Cristiano Ronaldo was not in a good mood. The Portuguese turned up for training at Real Madrid on Monday with a steely glare etched on his face, still seething from what he believes was an unjust dismissal at Athletic Bilbao the night before.
But as he celebrates his 29th birthday on Wednesday, he must begin to take responsibility for his actions.
Ronaldo's red card in the 1-1 draw at San Mames has been widely condemned by Madrid. Coach Carlo Ancelotti claimed the decision was "a bit exaggerated", while Marcelo called it "unfair". But midfielder Xabi Alonso was probably closer to the mark when he admitted his teammate had also been culpable for raising his hands to both Carlos Gurpegi and Ander Itturaspe. "It was not a sending off," Alonso said. "But Cristiano shouldn't have done what he did."
It wasn't the first time, either. Ronaldo has now been dismissed on eight occasions throughout his career and four of those red cards have come at Madrid. The first came against Almeria in December, 2009. Another at home to Malaga in January the following year. A third in the defeat to Atletico in the final of the Copa del Rey last May before Sunday's display of indiscipline at Athletic.
The first of those - in Ronaldo's debut season at Madrid - was the most ridiculous of them all. The Portuguese had been desperate to score as Real came from behind to beat Almeria at the Bernabeu, but was left frustrated by a rare penalty miss. When he did finally find the net, he removed his shirt in an over-zealous celebration which brought a booking and, three minutes later, received another after lashing out at Michel with a cynical kick.
After that, more than three years passed before the Portuguese was sent off again, this time in the final of the Copa del Rey against Atletico last May. Already booked, the forward aimed a boot at Gabi's face in a retaliatory reaction to a crunching challenge by the midfielder. Real was a goal down and, with six minutes still left on the clock, Ronaldo's red ended any hopes of a late comeback.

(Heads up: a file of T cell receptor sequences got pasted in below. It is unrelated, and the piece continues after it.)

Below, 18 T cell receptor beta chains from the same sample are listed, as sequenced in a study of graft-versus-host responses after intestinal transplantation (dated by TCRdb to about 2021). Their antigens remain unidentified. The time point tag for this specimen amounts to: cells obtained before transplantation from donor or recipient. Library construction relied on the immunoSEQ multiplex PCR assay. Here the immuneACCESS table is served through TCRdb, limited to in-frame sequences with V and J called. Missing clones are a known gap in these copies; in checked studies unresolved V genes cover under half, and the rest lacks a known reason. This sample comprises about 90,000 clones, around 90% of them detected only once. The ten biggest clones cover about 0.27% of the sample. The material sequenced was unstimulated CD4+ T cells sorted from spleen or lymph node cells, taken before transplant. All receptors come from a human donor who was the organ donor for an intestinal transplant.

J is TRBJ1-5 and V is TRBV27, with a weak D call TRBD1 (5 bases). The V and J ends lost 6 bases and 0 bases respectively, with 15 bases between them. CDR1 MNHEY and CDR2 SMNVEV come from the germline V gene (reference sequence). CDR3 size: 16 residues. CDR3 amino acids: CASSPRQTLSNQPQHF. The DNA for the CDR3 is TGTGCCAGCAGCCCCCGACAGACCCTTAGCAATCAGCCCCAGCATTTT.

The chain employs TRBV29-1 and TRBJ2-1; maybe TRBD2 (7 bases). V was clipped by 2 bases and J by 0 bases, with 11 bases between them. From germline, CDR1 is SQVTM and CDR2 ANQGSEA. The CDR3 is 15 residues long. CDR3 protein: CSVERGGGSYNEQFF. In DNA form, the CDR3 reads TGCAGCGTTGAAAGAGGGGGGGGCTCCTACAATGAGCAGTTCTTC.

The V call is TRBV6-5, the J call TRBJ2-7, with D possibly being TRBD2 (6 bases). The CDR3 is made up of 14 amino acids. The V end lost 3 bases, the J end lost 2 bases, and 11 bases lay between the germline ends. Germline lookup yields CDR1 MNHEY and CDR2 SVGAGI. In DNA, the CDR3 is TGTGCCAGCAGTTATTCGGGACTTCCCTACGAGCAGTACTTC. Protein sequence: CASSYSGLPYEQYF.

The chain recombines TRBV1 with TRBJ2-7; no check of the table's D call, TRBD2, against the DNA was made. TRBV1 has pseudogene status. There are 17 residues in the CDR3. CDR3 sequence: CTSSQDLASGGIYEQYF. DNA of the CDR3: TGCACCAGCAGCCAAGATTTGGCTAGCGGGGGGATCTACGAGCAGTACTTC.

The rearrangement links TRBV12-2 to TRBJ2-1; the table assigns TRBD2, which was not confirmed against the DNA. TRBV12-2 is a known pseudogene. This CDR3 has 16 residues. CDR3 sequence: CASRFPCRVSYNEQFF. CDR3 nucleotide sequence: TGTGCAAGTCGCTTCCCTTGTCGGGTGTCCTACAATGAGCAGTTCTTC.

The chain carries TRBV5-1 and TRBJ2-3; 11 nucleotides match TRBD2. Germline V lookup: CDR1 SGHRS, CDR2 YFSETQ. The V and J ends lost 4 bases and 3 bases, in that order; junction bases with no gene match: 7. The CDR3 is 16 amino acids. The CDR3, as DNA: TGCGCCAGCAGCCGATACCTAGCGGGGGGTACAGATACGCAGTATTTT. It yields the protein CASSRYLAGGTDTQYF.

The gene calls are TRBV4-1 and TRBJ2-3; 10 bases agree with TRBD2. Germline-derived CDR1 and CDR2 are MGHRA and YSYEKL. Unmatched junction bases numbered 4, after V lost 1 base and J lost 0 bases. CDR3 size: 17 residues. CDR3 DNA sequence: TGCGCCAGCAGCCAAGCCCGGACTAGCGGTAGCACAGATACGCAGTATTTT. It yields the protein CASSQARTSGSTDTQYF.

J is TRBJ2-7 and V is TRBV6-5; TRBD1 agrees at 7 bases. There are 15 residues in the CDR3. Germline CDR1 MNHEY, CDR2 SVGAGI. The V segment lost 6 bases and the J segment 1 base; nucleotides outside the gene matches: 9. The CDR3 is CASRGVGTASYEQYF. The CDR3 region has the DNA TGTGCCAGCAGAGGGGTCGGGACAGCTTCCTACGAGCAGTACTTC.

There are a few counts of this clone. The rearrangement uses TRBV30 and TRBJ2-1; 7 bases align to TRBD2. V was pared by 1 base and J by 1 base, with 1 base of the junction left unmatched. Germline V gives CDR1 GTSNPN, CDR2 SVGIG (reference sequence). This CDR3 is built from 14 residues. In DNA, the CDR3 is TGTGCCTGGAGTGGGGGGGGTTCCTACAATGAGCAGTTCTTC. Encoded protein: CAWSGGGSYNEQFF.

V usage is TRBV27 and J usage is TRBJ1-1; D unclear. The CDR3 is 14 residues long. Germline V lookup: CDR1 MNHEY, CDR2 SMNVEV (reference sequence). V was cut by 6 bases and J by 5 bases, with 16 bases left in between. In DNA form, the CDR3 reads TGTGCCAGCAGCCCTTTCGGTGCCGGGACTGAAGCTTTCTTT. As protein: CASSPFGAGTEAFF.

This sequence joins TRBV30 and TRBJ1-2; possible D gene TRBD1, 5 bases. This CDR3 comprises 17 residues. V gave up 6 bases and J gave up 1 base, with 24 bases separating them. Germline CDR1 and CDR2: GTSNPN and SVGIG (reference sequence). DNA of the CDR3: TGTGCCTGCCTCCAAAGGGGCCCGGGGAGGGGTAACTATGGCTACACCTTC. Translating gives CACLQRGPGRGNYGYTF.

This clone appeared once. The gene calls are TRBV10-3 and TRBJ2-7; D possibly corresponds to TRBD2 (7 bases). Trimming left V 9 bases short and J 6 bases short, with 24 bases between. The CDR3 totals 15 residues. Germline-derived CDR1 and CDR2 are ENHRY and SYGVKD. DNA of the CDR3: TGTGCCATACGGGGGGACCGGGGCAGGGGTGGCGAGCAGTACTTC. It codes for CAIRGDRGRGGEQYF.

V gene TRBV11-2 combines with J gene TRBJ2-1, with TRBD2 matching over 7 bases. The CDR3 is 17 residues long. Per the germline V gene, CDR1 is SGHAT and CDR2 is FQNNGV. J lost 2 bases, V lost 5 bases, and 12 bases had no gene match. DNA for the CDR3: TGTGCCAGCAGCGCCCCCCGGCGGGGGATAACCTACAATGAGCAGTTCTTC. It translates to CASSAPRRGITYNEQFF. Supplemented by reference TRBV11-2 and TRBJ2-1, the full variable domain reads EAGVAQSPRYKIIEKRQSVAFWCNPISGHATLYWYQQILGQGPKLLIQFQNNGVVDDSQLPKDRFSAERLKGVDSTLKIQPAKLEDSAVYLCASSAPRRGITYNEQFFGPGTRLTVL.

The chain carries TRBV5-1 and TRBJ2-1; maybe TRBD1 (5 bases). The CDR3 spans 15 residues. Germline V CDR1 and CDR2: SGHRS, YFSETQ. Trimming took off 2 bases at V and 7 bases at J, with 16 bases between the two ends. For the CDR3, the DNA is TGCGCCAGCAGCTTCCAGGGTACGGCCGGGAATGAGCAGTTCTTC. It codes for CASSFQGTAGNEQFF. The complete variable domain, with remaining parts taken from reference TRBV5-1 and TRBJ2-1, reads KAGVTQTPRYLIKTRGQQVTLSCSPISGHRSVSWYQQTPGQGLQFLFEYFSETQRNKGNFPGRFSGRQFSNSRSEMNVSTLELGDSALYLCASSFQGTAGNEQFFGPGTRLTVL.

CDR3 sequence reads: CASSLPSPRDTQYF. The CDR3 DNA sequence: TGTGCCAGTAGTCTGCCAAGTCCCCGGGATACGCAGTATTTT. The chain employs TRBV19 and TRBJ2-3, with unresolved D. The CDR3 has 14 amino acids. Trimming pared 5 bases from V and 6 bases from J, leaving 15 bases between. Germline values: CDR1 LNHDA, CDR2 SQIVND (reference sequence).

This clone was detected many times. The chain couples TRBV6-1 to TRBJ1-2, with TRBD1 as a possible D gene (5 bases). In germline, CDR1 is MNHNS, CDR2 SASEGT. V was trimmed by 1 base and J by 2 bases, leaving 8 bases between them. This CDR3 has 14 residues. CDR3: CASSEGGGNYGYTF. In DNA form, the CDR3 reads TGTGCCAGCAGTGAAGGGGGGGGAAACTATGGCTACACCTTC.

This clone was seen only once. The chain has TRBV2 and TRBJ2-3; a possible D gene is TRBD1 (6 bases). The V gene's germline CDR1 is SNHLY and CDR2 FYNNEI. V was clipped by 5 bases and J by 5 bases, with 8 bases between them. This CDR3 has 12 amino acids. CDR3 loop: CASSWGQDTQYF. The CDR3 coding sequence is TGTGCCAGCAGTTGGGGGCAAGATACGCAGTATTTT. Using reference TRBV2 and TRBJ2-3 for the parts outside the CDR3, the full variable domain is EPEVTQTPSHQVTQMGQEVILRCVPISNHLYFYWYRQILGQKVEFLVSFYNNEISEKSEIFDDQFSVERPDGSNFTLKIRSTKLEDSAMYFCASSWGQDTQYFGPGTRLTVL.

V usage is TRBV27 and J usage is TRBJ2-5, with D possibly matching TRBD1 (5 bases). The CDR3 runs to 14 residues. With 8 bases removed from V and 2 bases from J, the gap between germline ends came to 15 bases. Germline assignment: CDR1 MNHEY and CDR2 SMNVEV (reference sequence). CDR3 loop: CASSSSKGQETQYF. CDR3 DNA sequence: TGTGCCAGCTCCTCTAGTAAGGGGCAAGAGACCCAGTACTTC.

Madrid meets Atletico again on Wednesday in the cup competition, with Cristiano in the spotlight once more following his dismissal at the weekend. And as against Almeria and Atletico, it had come when things weren't going his way.
Madrid had gone ahead in Bilbao when the Portuguese found Jese with an unselfish pass when previously he may have shot. But he subsequently saw a volley (correctly) ruled out for offside and was irked by a lack of goalscoring opportunities in the hard-fought fixture.
Nothing new there. Since picking up the Ballon d'Or last month, Ronaldo has scored just three times in seven games (which is well below his usual ratio) and signs of his irritation were apparent in his side's 1-0 win over Espanyol last Tuesday, when he also picked up a yellow card for a needless and somewhat cynical foul on Sidnei and could have seen red as he met the decision with mock applause for referee Fernando Teixeira Vitienes.
When things aren't going his way, Ronaldo is much more inclined to get himself booked or even dismissed - as he did again on Sunday.
"That may be the case," former Madrid and Spain goalkeeper Paco Buyo told Goal. "But Cristiano puts up with a lot. He gets kicked, he gets provoked and sometimes he is judged differently because of who he is, because he plays for Real Madrid, because he is the Ballon d'Or [winner] and because he is the best player in the world. He is under a different spotlight."
Much of that may well be true, but provocation is a part of football and at 29 Ronaldo could still do with adding some more maturity to his tremendous talents in order to avoid retaliation and, more importantly, red cards. Madrid's success may just depend on it.
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